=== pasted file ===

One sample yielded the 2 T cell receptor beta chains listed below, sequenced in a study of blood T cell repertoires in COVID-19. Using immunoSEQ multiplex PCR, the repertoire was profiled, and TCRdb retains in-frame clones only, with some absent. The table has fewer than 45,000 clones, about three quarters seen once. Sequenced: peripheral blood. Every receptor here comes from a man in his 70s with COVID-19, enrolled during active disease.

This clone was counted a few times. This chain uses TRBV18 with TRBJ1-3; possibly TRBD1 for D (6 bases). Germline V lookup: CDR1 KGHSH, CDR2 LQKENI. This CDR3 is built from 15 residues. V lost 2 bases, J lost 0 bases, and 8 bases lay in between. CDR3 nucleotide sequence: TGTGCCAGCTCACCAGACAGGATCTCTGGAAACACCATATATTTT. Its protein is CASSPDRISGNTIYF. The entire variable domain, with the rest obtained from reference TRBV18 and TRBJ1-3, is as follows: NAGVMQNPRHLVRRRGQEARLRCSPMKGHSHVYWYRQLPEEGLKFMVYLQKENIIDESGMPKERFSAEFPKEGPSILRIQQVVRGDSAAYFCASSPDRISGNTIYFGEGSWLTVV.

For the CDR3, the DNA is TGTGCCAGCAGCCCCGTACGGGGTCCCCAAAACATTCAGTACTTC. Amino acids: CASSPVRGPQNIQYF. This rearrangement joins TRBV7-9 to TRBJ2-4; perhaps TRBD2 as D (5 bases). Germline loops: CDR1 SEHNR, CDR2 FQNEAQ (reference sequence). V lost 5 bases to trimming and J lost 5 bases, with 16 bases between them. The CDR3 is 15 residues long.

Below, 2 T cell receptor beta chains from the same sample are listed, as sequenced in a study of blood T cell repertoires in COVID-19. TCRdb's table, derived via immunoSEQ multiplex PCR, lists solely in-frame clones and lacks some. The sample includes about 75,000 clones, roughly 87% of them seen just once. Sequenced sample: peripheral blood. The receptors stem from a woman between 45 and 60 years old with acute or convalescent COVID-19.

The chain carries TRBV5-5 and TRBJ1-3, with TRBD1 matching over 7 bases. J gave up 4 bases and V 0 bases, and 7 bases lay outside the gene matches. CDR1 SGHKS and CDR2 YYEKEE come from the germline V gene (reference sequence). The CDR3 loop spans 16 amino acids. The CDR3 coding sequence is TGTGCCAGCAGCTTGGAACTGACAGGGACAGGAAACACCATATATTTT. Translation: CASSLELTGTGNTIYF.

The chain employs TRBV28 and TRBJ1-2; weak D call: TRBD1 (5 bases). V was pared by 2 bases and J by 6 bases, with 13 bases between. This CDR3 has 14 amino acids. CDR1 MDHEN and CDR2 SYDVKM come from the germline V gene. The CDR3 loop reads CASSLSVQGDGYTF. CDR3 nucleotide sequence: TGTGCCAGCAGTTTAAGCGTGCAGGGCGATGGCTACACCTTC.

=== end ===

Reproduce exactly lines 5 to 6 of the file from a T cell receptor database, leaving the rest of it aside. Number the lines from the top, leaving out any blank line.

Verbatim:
The chain carries TRBV5-5 and TRBJ1-3, with TRBD1 matching over 7 bases. J gave up 4 bases and V 0 bases, and 7 bases lay outside the gene matches. CDR1 SGHKS and CDR2 YYEKEE come from the germline V gene (reference sequence). The CDR3 loop spans 16 amino acids. The CDR3 coding sequence is TGTGCCAGCAGCTTGGAACTGACAGGGACAGGAAACACCATATATTTT. Translation: CASSLELTGTGNTIYF.

The chain employs TRBV28 and TRBJ1-2; weak D call: TRBD1 (5 bases). V was pared by 2 bases and J by 6 bases, with 13 bases between. This CDR3 has 14 amino acids. CDR1 MDHEN and CDR2 SYDVKM come from the germline V gene. The CDR3 loop reads CASSLSVQGDGYTF. CDR3 nucleotide sequence: TGTGCCAGCAGTTTAAGCGTGCAGGGCGATGGCTACACCTTC.